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By Alberto Amalfi | Tuesday, December 13, 2016

 
Genie Bouchard

"Everyone has ups and downs, tennis and in life. I have experienced both of those to the extreme probably in tennis," said Genie Bouchard.

Photo credit: Dennis Grombkowski/Getty

Major achievement creates great expectations for former Top 10 players.

Sometimes, stress is the stumbling block that prevents a Top 10 return.

More: Top 5 Men’s Disappointments of 2016

Injuries, sagging confidence and even scandal can conspire to stall careers.

Every player on our list of Top 5 WTA Disappointments of 2016 has contested at least one Grand Slam final and all five confronted professional turmoil this season.

We believe all five ladies on this list can comeback with strong seasons in 2017.

Which player on our list do you believe will have the biggest bounce-back season in 2017?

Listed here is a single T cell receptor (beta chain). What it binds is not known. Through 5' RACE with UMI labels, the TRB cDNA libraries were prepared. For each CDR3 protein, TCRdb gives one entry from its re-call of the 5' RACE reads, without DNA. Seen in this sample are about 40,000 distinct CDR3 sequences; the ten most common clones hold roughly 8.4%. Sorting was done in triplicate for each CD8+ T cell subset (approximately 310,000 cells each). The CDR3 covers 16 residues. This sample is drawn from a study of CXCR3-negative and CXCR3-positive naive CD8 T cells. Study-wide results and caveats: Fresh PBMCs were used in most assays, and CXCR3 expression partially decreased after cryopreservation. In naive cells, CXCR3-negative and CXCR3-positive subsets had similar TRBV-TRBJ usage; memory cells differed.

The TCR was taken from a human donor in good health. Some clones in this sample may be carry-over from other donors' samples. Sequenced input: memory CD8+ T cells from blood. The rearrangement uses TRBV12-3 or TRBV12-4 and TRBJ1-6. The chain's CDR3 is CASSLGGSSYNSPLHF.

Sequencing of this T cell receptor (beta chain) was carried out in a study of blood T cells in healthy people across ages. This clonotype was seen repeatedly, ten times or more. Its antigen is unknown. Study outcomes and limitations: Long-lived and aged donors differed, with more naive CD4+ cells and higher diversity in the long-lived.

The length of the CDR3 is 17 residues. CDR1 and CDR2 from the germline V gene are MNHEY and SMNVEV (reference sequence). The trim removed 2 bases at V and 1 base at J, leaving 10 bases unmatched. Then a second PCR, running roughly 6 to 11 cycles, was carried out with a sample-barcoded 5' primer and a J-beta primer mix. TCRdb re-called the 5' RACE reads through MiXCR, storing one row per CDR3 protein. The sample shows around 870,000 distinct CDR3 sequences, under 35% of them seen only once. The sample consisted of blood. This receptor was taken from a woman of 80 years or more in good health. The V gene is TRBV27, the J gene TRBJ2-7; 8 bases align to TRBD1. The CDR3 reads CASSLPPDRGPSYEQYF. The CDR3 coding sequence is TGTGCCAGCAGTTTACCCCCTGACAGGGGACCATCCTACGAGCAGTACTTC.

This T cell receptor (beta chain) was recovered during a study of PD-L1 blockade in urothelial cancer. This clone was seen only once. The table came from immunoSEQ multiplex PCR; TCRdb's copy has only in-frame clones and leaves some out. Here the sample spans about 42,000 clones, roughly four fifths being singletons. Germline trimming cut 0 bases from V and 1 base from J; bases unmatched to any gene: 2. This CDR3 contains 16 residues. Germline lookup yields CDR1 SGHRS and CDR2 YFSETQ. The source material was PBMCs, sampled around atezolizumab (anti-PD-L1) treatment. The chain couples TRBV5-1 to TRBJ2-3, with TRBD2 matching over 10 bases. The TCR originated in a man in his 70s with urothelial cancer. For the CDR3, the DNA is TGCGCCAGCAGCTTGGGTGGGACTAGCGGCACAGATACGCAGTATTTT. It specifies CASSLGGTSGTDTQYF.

No. 46 Genie Bouchard

The Good: The Genie Army was mobilizing as Bouchard reached two finals in her first five tournaments of 2016. In a happy homecoming in Montreal, Bouchard beat Grand Slam finalists Lucie Safarova and Dominika Cibulkova back-to-back to reach the round of 16.



The Bad: Flagging considerably after her Montreal burst, Bouchard managed just three main-draw wins the rest of the season.

The Ugly: The 2014 Wimbledon finalist has failed to survive the second round in five of her last seven Grand Slam starts. More than two years removed from her career-high rank of No. 5, Bouchard finishes a second straight year ranked in the mid 40s. Is this the new normal?

Confessional Comment: “Everyone has ups and downs, tennis and in life. I have experienced both of those to the extreme probably in tennis. I have learned a lot from it. I have been able to experience feeling those expectations and pressure and all that kind of stuff, which weighed down on me a little bit let's say last year. So I have learned from that, and now I really find the joy in tennis and kind of only want to look forward and just try to become the best player I can be.”—Genie Bouchard on facing emotional extremes.